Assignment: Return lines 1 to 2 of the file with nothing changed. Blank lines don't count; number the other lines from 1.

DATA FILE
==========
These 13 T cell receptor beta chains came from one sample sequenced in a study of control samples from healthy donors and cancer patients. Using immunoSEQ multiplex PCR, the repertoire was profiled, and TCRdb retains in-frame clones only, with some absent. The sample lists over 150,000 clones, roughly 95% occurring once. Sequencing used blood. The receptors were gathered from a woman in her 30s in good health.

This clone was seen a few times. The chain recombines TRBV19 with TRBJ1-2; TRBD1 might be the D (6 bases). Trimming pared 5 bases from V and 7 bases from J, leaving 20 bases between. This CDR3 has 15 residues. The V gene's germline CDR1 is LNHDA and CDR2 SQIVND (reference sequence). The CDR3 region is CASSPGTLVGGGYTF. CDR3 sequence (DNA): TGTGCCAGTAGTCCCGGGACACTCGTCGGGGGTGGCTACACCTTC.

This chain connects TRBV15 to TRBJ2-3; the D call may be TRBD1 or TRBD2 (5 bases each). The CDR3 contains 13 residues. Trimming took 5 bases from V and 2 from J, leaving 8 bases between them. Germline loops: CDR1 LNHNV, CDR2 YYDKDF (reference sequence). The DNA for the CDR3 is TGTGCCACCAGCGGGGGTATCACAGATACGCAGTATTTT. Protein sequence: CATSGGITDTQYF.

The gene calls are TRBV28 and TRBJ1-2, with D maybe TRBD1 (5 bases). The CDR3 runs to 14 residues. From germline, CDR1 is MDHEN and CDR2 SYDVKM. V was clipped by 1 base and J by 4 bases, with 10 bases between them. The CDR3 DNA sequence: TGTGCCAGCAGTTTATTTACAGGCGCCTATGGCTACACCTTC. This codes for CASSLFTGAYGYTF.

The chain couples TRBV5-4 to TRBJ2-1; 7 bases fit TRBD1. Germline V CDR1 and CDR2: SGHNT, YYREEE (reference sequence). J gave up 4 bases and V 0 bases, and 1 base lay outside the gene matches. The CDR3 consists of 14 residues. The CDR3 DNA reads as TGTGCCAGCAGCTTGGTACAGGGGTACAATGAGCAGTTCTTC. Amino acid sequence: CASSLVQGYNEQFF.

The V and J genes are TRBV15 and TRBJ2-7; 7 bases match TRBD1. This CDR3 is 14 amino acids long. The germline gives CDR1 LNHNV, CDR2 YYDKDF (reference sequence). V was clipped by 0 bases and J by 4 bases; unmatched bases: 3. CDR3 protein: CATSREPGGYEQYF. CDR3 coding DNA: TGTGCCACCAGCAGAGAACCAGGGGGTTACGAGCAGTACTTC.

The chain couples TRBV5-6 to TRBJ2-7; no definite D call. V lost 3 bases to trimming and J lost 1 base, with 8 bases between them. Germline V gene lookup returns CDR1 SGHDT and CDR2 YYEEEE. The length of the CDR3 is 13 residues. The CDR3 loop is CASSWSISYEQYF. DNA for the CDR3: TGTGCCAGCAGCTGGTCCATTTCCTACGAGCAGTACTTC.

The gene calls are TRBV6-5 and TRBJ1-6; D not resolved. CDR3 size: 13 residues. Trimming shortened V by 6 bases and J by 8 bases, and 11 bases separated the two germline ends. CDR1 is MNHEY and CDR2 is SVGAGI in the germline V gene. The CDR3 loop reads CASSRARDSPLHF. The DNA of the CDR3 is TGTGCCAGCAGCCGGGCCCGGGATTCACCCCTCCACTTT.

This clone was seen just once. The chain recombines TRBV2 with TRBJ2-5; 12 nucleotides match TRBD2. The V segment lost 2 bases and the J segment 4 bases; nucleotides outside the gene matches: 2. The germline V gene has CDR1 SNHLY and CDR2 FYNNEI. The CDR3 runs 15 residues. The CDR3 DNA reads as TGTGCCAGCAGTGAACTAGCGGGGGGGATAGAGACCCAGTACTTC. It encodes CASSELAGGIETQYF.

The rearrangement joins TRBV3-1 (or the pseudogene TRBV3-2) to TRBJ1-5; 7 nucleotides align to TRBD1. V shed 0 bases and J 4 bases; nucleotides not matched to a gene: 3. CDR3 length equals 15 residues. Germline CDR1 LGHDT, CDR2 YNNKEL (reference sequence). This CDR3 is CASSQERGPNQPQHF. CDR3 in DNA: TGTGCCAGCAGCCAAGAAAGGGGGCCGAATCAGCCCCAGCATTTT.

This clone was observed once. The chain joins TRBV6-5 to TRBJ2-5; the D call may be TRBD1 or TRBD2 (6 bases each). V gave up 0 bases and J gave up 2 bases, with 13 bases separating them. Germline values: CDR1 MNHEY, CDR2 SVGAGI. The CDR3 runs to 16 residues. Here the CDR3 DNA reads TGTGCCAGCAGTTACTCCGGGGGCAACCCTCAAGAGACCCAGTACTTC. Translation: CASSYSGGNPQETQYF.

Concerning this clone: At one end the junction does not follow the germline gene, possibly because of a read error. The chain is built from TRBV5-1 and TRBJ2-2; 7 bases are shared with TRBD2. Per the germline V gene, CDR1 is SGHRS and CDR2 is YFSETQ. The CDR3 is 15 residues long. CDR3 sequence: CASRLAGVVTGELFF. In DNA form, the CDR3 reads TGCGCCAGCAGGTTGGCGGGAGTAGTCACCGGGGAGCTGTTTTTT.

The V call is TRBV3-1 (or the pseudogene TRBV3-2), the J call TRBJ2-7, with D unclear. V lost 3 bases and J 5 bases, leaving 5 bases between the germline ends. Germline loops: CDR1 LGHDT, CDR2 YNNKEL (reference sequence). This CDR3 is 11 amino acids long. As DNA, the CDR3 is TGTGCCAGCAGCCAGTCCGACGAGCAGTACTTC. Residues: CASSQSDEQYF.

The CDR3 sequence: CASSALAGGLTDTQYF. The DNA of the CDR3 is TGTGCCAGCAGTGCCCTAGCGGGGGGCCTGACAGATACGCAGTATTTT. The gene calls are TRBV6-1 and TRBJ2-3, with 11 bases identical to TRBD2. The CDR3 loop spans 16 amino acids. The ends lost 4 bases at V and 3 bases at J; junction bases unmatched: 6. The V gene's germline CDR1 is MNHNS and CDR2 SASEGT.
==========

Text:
These 13 T cell receptor beta chains came from one sample sequenced in a study of control samples from healthy donors and cancer patients. Using immunoSEQ multiplex PCR, the repertoire was profiled, and TCRdb retains in-frame clones only, with some absent. The sample lists over 150,000 clones, roughly 95% occurring once. Sequencing used blood. The receptors were gathered from a woman in her 30s in good health.

This clone was seen a few times. The chain recombines TRBV19 with TRBJ1-2; TRBD1 might be the D (6 bases). Trimming pared 5 bases from V and 7 bases from J, leaving 20 bases between. This CDR3 has 15 residues. The V gene's germline CDR1 is LNHDA and CDR2 SQIVND (reference sequence). The CDR3 region is CASSPGTLVGGGYTF. CDR3 sequence (DNA): TGTGCCAGTAGTCCCGGGACACTCGTCGGGGGTGGCTACACCTTC.